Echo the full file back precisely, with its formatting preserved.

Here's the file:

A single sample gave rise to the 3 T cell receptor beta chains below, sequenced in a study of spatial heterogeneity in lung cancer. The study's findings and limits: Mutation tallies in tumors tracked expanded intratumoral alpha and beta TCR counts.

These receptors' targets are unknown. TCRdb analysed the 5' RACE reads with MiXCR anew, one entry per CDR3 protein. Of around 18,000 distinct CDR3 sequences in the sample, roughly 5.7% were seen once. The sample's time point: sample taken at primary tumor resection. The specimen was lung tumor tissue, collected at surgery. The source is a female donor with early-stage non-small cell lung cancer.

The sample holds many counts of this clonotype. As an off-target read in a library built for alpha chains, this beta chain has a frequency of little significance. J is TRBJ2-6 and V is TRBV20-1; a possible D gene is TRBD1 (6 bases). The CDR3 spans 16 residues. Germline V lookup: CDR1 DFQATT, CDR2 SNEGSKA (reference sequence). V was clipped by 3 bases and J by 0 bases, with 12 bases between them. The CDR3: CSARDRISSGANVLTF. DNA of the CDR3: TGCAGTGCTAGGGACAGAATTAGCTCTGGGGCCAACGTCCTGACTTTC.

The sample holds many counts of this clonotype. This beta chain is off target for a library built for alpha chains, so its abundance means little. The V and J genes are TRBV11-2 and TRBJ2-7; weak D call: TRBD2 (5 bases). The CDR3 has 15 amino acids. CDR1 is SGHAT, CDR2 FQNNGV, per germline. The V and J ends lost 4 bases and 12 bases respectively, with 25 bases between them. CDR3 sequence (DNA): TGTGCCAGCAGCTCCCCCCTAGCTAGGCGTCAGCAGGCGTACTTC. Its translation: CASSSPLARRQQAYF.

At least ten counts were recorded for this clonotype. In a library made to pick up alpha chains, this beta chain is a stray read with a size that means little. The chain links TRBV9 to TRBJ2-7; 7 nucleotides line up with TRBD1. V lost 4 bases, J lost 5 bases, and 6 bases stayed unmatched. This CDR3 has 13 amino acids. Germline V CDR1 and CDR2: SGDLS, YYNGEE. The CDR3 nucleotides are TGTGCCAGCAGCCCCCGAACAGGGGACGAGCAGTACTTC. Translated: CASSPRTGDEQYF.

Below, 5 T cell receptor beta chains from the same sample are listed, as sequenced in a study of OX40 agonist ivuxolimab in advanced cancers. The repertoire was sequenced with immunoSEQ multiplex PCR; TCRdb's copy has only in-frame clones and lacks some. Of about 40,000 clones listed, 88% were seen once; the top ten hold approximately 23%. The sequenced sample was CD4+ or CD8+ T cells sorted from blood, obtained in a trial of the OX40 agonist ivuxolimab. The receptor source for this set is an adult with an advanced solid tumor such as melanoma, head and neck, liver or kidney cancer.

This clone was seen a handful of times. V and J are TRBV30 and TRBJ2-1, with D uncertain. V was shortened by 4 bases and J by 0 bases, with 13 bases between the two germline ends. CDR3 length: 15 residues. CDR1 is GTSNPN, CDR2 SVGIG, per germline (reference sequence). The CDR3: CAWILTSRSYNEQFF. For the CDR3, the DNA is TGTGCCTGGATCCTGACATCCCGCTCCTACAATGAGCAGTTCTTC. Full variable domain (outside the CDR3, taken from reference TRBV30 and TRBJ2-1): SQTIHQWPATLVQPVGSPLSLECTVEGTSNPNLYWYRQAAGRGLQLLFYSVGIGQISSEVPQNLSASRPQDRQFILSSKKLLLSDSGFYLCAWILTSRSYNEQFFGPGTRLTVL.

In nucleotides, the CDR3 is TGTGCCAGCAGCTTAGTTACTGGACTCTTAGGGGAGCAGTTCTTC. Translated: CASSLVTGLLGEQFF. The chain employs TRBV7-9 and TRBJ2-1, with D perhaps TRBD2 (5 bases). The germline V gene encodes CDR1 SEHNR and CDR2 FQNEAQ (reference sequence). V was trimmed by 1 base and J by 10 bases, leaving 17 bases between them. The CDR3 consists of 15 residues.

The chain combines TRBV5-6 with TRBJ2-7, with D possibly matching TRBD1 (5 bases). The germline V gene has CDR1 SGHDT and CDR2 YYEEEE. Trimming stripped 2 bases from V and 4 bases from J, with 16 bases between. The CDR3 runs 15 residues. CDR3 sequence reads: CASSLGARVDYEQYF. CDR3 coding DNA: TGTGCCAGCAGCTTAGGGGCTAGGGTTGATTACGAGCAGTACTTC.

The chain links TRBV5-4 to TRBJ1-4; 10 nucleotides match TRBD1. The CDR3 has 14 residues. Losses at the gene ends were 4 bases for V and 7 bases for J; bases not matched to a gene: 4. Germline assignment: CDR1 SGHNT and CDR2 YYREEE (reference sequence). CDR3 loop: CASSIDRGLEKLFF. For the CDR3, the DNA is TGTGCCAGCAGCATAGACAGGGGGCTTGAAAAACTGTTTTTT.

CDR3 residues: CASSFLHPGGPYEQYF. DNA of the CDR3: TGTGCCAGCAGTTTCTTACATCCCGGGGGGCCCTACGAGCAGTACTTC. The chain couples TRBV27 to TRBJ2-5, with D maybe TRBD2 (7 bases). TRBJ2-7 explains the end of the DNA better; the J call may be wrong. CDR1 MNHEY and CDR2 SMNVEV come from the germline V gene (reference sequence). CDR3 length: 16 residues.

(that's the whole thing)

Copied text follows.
A single sample gave rise to the 3 T cell receptor beta chains below, sequenced in a study of spatial heterogeneity in lung cancer. The study's findings and limits: Mutation tallies in tumors tracked expanded intratumoral alpha and beta TCR counts.

These receptors' targets are unknown. TCRdb analysed the 5' RACE reads with MiXCR anew, one entry per CDR3 protein. Of around 18,000 distinct CDR3 sequences in the sample, roughly 5.7% were seen once. The sample's time point: sample taken at primary tumor resection. The specimen was lung tumor tissue, collected at surgery. The source is a female donor with early-stage non-small cell lung cancer.

The sample holds many counts of this clonotype. As an off-target read in a library built for alpha chains, this beta chain has a frequency of little significance. J is TRBJ2-6 and V is TRBV20-1; a possible D gene is TRBD1 (6 bases). The CDR3 spans 16 residues. Germline V lookup: CDR1 DFQATT, CDR2 SNEGSKA (reference sequence). V was clipped by 3 bases and J by 0 bases, with 12 bases between them. The CDR3: CSARDRISSGANVLTF. DNA of the CDR3: TGCAGTGCTAGGGACAGAATTAGCTCTGGGGCCAACGTCCTGACTTTC.

The sample holds many counts of this clonotype. This beta chain is off target for a library built for alpha chains, so its abundance means little. The V and J genes are TRBV11-2 and TRBJ2-7; weak D call: TRBD2 (5 bases). The CDR3 has 15 amino acids. CDR1 is SGHAT, CDR2 FQNNGV, per germline. The V and J ends lost 4 bases and 12 bases respectively, with 25 bases between them. CDR3 sequence (DNA): TGTGCCAGCAGCTCCCCCCTAGCTAGGCGTCAGCAGGCGTACTTC. Its translation: CASSSPLARRQQAYF.

At least ten counts were recorded for this clonotype. In a library made to pick up alpha chains, this beta chain is a stray read with a size that means little. The chain links TRBV9 to TRBJ2-7; 7 nucleotides line up with TRBD1. V lost 4 bases, J lost 5 bases, and 6 bases stayed unmatched. This CDR3 has 13 amino acids. Germline V CDR1 and CDR2: SGDLS, YYNGEE. The CDR3 nucleotides are TGTGCCAGCAGCCCCCGAACAGGGGACGAGCAGTACTTC. Translated: CASSPRTGDEQYF.

Below, 5 T cell receptor beta chains from the same sample are listed, as sequenced in a study of OX40 agonist ivuxolimab in advanced cancers. The repertoire was sequenced with immunoSEQ multiplex PCR; TCRdb's copy has only in-frame clones and lacks some. Of about 40,000 clones listed, 88% were seen once; the top ten hold approximately 23%. The sequenced sample was CD4+ or CD8+ T cells sorted from blood, obtained in a trial of the OX40 agonist ivuxolimab. The receptor source for this set is an adult with an advanced solid tumor such as melanoma, head and neck, liver or kidney cancer.

This clone was seen a handful of times. V and J are TRBV30 and TRBJ2-1, with D uncertain. V was shortened by 4 bases and J by 0 bases, with 13 bases between the two germline ends. CDR3 length: 15 residues. CDR1 is GTSNPN, CDR2 SVGIG, per germline (reference sequence). The CDR3: CAWILTSRSYNEQFF. For the CDR3, the DNA is TGTGCCTGGATCCTGACATCCCGCTCCTACAATGAGCAGTTCTTC. Full variable domain (outside the CDR3, taken from reference TRBV30 and TRBJ2-1): SQTIHQWPATLVQPVGSPLSLECTVEGTSNPNLYWYRQAAGRGLQLLFYSVGIGQISSEVPQNLSASRPQDRQFILSSKKLLLSDSGFYLCAWILTSRSYNEQFFGPGTRLTVL.

In nucleotides, the CDR3 is TGTGCCAGCAGCTTAGTTACTGGACTCTTAGGGGAGCAGTTCTTC. Translated: CASSLVTGLLGEQFF. The chain employs TRBV7-9 and TRBJ2-1, with D perhaps TRBD2 (5 bases). The germline V gene encodes CDR1 SEHNR and CDR2 FQNEAQ (reference sequence). V was trimmed by 1 base and J by 10 bases, leaving 17 bases between them. The CDR3 consists of 15 residues.

The chain combines TRBV5-6 with TRBJ2-7, with D possibly matching TRBD1 (5 bases). The germline V gene has CDR1 SGHDT and CDR2 YYEEEE. Trimming stripped 2 bases from V and 4 bases from J, with 16 bases between. The CDR3 runs 15 residues. CDR3 sequence reads: CASSLGARVDYEQYF. CDR3 coding DNA: TGTGCCAGCAGCTTAGGGGCTAGGGTTGATTACGAGCAGTACTTC.

The chain links TRBV5-4 to TRBJ1-4; 10 nucleotides match TRBD1. The CDR3 has 14 residues. Losses at the gene ends were 4 bases for V and 7 bases for J; bases not matched to a gene: 4. Germline assignment: CDR1 SGHNT and CDR2 YYREEE (reference sequence). CDR3 loop: CASSIDRGLEKLFF. For the CDR3, the DNA is TGTGCCAGCAGCATAGACAGGGGGCTTGAAAAACTGTTTTTT.

CDR3 residues: CASSFLHPGGPYEQYF. DNA of the CDR3: TGTGCCAGCAGTTTCTTACATCCCGGGGGGCCCTACGAGCAGTACTTC. The chain couples TRBV27 to TRBJ2-5, with D maybe TRBD2 (7 bases). TRBJ2-7 explains the end of the DNA better; the J call may be wrong. CDR1 MNHEY and CDR2 SMNVEV come from the germline V gene (reference sequence). CDR3 length: 16 residues.